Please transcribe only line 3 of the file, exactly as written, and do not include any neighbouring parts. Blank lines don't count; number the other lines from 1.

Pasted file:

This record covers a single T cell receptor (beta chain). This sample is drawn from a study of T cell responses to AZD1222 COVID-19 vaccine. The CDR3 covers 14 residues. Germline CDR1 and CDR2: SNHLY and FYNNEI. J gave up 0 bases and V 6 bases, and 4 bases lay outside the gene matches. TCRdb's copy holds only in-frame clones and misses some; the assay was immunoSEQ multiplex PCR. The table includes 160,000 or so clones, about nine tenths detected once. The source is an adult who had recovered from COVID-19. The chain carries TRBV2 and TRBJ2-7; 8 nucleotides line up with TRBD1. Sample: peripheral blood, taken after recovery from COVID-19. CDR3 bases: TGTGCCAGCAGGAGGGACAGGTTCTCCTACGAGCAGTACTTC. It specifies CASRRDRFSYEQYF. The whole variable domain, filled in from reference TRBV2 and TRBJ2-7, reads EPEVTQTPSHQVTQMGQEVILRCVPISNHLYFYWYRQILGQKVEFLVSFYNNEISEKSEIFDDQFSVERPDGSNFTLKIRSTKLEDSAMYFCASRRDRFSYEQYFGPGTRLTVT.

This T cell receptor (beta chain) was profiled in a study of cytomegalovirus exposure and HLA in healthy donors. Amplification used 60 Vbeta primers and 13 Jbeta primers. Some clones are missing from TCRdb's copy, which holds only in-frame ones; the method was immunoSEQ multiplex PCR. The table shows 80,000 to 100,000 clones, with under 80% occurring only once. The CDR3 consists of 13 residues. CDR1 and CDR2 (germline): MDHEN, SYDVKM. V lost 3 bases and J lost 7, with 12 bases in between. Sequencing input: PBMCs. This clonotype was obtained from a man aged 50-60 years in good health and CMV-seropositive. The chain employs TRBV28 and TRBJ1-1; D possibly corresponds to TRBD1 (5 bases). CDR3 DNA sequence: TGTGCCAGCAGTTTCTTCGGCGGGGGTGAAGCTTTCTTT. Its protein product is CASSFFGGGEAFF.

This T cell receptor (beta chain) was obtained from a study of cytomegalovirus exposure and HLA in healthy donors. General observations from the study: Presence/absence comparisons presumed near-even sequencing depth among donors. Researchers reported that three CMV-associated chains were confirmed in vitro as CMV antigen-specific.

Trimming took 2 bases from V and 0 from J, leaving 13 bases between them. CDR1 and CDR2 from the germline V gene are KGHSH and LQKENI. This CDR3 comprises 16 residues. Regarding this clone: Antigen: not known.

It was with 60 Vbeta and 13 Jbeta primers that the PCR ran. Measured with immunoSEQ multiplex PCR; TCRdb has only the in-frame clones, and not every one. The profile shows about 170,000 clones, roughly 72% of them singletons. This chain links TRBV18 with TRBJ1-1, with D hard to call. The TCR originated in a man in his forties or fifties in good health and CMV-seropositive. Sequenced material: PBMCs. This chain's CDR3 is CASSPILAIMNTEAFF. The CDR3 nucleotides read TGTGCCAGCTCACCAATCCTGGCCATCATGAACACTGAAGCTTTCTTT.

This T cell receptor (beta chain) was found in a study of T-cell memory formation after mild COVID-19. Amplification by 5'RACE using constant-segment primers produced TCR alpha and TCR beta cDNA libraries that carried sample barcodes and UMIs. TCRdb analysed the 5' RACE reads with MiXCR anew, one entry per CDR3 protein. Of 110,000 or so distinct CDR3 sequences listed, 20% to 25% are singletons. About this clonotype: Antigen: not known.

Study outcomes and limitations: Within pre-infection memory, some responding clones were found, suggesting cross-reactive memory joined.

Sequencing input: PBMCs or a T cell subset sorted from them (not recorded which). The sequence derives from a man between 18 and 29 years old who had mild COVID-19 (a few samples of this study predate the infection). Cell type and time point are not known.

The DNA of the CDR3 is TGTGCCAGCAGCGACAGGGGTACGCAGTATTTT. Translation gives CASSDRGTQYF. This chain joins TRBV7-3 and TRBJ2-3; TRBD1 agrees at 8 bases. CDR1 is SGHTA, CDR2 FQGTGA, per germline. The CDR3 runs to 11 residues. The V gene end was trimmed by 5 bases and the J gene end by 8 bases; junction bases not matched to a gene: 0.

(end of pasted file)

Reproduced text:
This T cell receptor (beta chain) was obtained from a study of cytomegalovirus exposure and HLA in healthy donors. General observations from the study: Presence/absence comparisons presumed near-even sequencing depth among donors. Researchers reported that three CMV-associated chains were confirmed in vitro as CMV antigen-specific.